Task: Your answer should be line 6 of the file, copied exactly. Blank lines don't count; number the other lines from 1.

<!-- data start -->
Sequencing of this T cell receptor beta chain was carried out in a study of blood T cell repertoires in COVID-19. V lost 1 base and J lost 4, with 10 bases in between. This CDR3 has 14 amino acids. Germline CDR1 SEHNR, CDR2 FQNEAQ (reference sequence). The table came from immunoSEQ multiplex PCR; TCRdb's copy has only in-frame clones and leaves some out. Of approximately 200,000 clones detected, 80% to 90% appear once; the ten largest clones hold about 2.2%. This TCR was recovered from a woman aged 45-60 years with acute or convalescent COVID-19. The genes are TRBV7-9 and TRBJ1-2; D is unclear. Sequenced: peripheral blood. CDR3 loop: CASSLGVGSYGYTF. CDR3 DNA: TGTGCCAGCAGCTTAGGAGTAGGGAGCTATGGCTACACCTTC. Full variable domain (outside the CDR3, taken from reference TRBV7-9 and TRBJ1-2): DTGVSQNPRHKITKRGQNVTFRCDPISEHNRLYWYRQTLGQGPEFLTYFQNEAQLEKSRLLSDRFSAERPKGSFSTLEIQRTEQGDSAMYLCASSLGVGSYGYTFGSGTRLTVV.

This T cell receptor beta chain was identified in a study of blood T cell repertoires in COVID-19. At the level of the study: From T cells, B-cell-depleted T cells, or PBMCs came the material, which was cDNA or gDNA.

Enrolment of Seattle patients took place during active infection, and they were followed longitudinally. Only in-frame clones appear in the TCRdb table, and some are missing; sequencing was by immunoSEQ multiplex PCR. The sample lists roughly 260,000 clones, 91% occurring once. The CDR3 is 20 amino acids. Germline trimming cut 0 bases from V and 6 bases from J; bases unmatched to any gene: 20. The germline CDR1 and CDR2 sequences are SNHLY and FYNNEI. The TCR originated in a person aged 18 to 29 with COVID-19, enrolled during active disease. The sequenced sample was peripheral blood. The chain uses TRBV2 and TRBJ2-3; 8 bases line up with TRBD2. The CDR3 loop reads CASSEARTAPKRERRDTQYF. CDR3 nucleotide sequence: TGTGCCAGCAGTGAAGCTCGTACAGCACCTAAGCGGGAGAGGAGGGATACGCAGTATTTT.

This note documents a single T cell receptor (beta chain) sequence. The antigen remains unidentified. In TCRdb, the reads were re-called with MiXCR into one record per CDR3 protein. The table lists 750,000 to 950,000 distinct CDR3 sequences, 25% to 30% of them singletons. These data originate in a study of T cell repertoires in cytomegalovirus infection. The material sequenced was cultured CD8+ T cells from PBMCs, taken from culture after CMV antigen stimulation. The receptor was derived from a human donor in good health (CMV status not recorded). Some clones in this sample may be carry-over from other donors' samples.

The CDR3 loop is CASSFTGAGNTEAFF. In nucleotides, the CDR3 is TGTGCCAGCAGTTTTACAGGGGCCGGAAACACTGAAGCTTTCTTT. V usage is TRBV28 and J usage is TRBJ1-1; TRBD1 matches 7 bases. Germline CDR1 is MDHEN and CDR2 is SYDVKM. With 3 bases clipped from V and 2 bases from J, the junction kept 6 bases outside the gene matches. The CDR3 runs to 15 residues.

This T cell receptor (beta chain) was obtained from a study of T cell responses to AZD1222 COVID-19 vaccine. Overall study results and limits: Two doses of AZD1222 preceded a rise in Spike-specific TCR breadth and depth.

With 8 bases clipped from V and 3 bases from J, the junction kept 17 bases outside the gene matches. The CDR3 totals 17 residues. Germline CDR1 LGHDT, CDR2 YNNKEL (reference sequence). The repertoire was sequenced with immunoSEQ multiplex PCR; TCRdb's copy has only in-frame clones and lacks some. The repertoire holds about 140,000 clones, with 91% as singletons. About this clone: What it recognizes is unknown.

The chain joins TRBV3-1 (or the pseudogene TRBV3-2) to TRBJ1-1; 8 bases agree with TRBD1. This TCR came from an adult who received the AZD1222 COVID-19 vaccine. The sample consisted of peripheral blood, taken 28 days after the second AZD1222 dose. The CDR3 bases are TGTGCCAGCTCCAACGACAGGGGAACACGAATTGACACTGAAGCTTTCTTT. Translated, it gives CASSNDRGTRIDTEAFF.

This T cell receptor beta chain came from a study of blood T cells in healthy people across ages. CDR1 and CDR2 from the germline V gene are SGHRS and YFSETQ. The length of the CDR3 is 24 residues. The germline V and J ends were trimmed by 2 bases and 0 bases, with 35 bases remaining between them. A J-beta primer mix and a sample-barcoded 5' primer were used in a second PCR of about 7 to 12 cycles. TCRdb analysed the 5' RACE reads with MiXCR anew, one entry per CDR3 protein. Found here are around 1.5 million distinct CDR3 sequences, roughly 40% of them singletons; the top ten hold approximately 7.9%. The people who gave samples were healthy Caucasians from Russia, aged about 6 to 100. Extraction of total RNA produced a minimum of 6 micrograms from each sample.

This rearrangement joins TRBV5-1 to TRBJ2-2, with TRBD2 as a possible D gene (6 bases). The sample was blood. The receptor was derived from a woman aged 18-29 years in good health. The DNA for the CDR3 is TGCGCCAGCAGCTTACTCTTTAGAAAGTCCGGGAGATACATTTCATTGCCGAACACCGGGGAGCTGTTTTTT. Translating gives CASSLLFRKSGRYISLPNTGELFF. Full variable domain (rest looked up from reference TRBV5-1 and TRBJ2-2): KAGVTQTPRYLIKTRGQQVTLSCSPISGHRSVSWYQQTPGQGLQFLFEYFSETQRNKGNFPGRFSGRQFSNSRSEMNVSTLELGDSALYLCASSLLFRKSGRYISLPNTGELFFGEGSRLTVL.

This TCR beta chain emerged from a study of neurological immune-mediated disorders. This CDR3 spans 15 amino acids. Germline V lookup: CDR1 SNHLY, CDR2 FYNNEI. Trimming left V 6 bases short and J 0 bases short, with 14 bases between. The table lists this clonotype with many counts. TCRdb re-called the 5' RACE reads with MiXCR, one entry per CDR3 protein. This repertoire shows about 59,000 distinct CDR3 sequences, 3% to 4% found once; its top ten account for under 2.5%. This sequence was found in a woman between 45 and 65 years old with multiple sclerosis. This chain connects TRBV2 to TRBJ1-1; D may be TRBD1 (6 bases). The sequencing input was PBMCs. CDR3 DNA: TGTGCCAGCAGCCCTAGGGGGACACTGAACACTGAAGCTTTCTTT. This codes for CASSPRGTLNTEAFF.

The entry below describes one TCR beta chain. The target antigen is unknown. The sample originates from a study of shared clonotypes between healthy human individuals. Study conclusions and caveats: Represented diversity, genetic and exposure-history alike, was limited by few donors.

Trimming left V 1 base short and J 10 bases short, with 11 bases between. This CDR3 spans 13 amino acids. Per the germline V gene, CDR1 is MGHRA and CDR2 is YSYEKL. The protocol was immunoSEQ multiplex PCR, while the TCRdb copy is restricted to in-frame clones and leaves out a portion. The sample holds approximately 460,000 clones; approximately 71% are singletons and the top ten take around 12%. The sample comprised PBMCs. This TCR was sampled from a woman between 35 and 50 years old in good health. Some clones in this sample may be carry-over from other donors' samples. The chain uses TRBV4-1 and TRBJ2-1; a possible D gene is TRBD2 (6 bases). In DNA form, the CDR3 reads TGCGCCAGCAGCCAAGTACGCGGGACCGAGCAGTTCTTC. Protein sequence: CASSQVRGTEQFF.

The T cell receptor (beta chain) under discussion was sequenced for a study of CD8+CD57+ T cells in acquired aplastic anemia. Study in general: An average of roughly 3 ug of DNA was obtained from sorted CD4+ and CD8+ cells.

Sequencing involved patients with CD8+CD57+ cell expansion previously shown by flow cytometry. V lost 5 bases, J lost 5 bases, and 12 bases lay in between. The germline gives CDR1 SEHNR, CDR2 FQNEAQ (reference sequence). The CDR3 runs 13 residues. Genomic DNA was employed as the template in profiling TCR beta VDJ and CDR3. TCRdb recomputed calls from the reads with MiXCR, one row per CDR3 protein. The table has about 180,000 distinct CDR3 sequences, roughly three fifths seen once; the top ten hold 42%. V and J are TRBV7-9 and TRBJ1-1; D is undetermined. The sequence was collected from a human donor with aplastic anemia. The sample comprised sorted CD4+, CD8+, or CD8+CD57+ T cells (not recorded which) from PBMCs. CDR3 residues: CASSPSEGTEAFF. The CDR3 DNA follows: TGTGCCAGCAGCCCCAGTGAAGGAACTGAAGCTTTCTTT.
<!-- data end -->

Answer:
This T cell receptor (beta chain) was obtained from a study of T cell responses to AZD1222 COVID-19 vaccine. Overall study results and limits: Two doses of AZD1222 preceded a rise in Spike-specific TCR breadth and depth.